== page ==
It is in the semiconductor industry, however, that we find the most rigorous •S
requirements for material compatibility and purity, product performance and •S
price sensitivity. •S
In the manufacture of semiconductor wafers, the presence of contaminating
material in the submicron range can ruin an entire run of chips. This has led to
an increasing search for piping, fittings and valves and meters that are •T
compatible with the widest possible range of fluids, from ultra-pure deionized •V
water, to high-purity chemicals, to silicon slurry. The industry has migrated from
commonly using PVC to PVDF (often sold under its original trade name,
Kynar), to PTFE (originally, Teflon), to PFA. Now, the semiconductor industry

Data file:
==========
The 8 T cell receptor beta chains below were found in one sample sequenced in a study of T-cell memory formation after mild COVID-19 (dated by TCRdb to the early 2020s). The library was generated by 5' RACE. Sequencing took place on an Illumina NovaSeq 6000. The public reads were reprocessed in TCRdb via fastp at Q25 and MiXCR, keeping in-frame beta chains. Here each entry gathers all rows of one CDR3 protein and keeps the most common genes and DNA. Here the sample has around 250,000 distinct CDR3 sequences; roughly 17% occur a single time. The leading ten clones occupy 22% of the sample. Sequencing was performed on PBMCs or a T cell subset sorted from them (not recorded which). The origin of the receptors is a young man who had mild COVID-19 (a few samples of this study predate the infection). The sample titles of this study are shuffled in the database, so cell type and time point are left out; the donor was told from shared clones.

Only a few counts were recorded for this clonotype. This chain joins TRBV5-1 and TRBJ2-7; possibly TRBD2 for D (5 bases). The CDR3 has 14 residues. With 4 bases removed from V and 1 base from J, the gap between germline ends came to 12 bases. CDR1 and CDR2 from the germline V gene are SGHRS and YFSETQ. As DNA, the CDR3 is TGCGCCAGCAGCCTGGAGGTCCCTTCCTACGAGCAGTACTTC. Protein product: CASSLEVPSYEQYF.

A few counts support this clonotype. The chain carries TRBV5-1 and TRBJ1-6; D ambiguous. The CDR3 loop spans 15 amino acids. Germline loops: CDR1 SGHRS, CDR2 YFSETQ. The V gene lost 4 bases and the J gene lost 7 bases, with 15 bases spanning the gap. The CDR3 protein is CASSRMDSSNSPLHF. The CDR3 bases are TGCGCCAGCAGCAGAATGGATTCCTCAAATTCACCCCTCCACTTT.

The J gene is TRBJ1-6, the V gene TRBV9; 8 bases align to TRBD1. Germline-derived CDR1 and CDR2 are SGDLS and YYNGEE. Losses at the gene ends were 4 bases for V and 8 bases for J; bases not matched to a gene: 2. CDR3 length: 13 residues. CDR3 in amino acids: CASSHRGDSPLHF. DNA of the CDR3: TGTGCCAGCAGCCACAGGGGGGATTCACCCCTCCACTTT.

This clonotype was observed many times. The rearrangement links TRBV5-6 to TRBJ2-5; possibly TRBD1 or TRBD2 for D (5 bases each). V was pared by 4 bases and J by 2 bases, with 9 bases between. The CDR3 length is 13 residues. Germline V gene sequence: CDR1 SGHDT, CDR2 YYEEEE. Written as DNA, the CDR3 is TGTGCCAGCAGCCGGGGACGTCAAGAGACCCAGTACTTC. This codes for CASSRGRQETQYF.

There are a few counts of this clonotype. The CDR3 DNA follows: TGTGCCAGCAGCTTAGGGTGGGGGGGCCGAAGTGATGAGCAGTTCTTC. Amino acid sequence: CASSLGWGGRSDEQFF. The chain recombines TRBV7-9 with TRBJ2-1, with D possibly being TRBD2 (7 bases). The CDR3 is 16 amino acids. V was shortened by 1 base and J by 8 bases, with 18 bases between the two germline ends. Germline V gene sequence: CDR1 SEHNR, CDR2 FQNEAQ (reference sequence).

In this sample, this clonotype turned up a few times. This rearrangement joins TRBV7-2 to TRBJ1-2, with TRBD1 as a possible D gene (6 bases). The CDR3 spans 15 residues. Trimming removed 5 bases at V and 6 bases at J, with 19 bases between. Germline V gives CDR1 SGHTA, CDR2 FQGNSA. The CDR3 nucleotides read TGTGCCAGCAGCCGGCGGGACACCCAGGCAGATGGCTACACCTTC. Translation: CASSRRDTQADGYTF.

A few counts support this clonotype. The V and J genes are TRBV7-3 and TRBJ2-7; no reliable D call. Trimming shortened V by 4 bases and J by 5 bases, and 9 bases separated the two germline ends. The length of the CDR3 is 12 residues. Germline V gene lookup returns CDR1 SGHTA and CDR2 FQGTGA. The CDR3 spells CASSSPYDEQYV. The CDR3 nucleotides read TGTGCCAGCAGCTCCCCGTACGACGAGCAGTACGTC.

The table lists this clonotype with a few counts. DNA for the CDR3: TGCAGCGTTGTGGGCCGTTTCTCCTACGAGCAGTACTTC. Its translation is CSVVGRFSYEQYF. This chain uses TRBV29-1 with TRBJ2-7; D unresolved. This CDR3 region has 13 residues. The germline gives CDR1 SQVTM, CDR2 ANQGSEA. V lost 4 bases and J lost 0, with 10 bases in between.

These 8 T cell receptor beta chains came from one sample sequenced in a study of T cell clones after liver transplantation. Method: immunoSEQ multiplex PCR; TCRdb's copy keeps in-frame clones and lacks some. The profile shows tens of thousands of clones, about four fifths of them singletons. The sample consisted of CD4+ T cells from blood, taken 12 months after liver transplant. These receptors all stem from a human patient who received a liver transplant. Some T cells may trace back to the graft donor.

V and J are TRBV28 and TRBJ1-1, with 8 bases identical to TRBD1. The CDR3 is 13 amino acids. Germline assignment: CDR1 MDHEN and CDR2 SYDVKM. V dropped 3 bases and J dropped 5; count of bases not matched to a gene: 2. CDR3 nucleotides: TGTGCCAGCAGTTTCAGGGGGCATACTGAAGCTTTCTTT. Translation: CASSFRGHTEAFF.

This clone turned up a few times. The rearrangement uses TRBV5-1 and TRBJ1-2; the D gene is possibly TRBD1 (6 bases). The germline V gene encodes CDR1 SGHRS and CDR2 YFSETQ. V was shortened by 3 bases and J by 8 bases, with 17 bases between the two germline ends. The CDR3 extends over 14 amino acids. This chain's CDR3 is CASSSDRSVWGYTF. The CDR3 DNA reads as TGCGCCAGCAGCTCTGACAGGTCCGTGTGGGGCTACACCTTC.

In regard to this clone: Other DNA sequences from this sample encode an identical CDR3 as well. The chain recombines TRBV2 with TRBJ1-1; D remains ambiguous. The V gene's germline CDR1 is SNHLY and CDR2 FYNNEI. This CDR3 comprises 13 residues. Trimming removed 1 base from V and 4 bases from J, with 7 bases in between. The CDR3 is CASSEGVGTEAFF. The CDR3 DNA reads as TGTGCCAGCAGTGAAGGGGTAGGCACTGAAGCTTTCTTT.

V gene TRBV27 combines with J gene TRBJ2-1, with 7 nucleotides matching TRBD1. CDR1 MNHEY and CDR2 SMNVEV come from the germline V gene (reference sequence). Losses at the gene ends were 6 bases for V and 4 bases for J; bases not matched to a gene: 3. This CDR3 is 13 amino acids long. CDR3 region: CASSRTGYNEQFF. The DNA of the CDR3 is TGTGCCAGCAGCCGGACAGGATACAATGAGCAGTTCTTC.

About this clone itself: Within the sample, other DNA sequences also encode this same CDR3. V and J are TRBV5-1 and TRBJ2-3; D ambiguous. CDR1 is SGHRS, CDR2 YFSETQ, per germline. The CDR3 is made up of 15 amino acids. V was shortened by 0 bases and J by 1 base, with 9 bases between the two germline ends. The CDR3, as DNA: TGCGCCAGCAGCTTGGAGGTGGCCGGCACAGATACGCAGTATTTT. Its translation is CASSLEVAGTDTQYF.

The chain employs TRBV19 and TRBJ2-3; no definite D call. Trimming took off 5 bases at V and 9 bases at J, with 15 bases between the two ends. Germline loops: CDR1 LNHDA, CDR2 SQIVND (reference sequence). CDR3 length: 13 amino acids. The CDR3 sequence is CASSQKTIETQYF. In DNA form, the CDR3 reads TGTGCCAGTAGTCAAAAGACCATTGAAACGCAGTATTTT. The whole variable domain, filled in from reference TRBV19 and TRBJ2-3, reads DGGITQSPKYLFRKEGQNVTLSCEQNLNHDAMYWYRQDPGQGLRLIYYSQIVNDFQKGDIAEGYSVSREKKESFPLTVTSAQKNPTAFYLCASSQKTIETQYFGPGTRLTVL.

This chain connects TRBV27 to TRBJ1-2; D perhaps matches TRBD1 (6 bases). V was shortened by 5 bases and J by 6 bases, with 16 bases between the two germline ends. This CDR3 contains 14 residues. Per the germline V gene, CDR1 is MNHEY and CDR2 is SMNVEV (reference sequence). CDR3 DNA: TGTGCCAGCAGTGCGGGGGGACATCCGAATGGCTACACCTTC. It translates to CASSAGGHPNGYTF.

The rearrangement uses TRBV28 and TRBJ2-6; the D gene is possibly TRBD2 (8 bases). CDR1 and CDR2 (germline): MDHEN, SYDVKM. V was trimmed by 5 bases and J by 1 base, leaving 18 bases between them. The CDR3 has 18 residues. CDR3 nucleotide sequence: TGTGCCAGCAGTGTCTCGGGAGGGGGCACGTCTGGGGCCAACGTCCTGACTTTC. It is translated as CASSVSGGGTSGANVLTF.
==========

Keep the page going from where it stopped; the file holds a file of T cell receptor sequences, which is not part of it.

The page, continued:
uses these three basic materials: PVDF, PTFE and PFA.

PFA is preferred wherever possible, and PVDF is only used where either PTFE
or PFA are unsuitable for mechanical reasons or expense. For example, PTFE
is very hard to injection mold, while PVDF and PFA are relatively simple
molding materials. PTFE machines easily, but does not take pressure well, and 4/4/03
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is porous to some commonly used high-purity chemicals, such as hydrofluoric

acid. PFA also machines well, and is much less porous, but is often 10 times
the cost of an equivalent amount of raw PTFE stock.

The semiconductor industry, surprisingly, is extremely cost conscious.

Traditionally, most liquid flow applications were done with paddlewheel
flowmeters, usually made of PVDF. Many applications still are. The problem